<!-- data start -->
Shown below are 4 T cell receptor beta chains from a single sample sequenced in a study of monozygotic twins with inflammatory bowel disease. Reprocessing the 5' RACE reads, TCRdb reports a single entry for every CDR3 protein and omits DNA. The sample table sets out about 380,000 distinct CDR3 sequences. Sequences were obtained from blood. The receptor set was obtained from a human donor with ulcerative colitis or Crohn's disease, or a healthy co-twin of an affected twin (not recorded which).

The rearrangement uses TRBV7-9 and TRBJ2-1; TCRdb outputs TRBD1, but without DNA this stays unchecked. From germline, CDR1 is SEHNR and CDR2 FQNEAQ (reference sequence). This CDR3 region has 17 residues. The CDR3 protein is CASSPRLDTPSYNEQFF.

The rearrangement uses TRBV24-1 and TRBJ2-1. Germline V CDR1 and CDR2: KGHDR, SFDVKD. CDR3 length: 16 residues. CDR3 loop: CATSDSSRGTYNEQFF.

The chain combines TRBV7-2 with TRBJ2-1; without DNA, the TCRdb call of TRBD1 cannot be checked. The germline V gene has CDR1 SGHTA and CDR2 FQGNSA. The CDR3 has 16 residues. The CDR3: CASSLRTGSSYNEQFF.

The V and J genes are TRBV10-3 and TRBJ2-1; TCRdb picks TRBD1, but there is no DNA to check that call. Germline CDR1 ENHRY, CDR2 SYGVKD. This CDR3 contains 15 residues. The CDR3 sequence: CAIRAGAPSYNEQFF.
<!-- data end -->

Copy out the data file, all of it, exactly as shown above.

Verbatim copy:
Shown below are 4 T cell receptor beta chains from a single sample sequenced in a study of monozygotic twins with inflammatory bowel disease. Reprocessing the 5' RACE reads, TCRdb reports a single entry for every CDR3 protein and omits DNA. The sample table sets out about 380,000 distinct CDR3 sequences. Sequences were obtained from blood. The receptor set was obtained from a human donor with ulcerative colitis or Crohn's disease, or a healthy co-twin of an affected twin (not recorded which).

The rearrangement uses TRBV7-9 and TRBJ2-1; TCRdb outputs TRBD1, but without DNA this stays unchecked. From germline, CDR1 is SEHNR and CDR2 FQNEAQ (reference sequence). This CDR3 region has 17 residues. The CDR3 protein is CASSPRLDTPSYNEQFF.

The rearrangement uses TRBV24-1 and TRBJ2-1. Germline V CDR1 and CDR2: KGHDR, SFDVKD. CDR3 length: 16 residues. CDR3 loop: CATSDSSRGTYNEQFF.

The chain combines TRBV7-2 with TRBJ2-1; without DNA, the TCRdb call of TRBD1 cannot be checked. The germline V gene has CDR1 SGHTA and CDR2 FQGNSA. The CDR3 has 16 residues. The CDR3: CASSLRTGSSYNEQFF.

The V and J genes are TRBV10-3 and TRBJ2-1; TCRdb picks TRBD1, but there is no DNA to check that call. Germline CDR1 ENHRY, CDR2 SYGVKD. This CDR3 contains 15 residues. The CDR3 sequence: CAIRAGAPSYNEQFF.